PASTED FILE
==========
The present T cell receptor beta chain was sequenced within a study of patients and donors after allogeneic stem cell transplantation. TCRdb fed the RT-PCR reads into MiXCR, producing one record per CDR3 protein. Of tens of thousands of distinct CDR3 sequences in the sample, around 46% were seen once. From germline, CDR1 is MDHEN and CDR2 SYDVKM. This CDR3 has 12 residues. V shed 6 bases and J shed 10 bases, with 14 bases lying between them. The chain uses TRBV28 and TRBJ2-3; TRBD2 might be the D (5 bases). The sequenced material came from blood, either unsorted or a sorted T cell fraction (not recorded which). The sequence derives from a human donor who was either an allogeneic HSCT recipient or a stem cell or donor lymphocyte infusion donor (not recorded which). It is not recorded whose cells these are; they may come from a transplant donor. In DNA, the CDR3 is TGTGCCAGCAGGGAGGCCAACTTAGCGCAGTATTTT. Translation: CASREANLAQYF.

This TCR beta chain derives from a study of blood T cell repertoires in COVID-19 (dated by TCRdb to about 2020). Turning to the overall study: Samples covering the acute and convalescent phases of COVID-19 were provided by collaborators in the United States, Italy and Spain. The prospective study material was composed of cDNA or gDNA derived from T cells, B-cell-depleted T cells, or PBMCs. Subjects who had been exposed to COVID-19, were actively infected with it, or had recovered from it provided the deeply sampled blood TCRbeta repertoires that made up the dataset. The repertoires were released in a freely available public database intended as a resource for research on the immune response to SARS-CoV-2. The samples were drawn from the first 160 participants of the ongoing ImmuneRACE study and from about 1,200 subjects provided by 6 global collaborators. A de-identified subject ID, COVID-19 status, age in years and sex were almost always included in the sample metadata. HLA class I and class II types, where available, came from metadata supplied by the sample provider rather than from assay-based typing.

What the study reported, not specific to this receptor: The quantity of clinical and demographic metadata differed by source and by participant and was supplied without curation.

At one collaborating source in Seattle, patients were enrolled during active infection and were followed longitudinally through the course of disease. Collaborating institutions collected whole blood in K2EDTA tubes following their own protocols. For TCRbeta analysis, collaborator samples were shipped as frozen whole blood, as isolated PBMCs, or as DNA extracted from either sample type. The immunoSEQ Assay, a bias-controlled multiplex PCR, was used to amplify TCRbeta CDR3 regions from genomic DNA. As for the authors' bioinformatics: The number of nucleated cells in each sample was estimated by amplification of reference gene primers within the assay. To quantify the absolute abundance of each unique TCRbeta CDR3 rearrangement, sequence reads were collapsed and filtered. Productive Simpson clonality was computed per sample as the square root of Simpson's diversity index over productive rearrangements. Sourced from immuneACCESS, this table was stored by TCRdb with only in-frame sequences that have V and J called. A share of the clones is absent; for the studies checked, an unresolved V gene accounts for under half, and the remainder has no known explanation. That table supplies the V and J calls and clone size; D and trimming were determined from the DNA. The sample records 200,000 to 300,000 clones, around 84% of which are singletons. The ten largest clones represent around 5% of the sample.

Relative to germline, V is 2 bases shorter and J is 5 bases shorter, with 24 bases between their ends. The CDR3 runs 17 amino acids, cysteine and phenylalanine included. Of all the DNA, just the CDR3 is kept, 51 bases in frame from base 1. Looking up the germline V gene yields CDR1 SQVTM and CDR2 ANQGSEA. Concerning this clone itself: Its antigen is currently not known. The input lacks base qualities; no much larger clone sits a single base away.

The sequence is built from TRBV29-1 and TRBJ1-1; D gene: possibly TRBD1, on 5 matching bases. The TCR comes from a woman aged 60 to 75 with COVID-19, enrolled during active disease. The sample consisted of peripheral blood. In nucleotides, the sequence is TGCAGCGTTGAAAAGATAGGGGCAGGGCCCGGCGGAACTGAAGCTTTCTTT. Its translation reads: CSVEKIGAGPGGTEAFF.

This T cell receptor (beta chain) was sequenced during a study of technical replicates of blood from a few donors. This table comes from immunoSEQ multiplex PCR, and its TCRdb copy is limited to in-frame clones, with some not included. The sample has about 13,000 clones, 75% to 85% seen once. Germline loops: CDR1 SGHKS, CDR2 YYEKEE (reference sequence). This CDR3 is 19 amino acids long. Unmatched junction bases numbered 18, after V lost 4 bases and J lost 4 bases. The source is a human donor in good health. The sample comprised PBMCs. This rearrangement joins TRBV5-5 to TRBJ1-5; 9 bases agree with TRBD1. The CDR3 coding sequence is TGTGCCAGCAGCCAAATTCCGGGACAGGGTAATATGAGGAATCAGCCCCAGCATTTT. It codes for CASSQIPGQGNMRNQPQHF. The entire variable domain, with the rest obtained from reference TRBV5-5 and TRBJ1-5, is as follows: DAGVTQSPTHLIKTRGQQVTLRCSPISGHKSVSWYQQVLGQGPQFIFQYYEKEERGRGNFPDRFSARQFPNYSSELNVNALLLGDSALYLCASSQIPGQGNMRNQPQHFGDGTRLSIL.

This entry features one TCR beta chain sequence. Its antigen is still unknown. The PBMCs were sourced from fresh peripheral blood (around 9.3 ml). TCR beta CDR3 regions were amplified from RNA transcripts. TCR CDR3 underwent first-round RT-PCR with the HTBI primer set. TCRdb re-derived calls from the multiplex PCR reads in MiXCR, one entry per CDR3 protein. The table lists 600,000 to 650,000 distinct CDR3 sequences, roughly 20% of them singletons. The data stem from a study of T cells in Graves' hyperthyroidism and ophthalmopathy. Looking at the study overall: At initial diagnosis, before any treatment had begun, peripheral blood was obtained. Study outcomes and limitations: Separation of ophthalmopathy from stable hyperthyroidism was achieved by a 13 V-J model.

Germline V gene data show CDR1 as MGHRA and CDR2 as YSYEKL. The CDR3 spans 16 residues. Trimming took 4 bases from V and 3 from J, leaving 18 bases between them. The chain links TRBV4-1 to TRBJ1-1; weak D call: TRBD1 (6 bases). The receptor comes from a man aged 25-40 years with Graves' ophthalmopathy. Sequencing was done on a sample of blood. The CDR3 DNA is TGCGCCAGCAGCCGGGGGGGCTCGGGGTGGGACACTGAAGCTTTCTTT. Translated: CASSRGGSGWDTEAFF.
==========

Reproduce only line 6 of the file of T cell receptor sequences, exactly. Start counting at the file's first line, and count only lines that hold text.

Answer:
The sequence is built from TRBV29-1 and TRBJ1-1; D gene: possibly TRBD1, on 5 matching bases. The TCR comes from a woman aged 60 to 75 with COVID-19, enrolled during active disease. The sample consisted of peripheral blood. In nucleotides, the sequence is TGCAGCGTTGAAAAGATAGGGGCAGGGCCCGGCGGAACTGAAGCTTTCTTT. Its translation reads: CSVEKIGAGPGGTEAFF.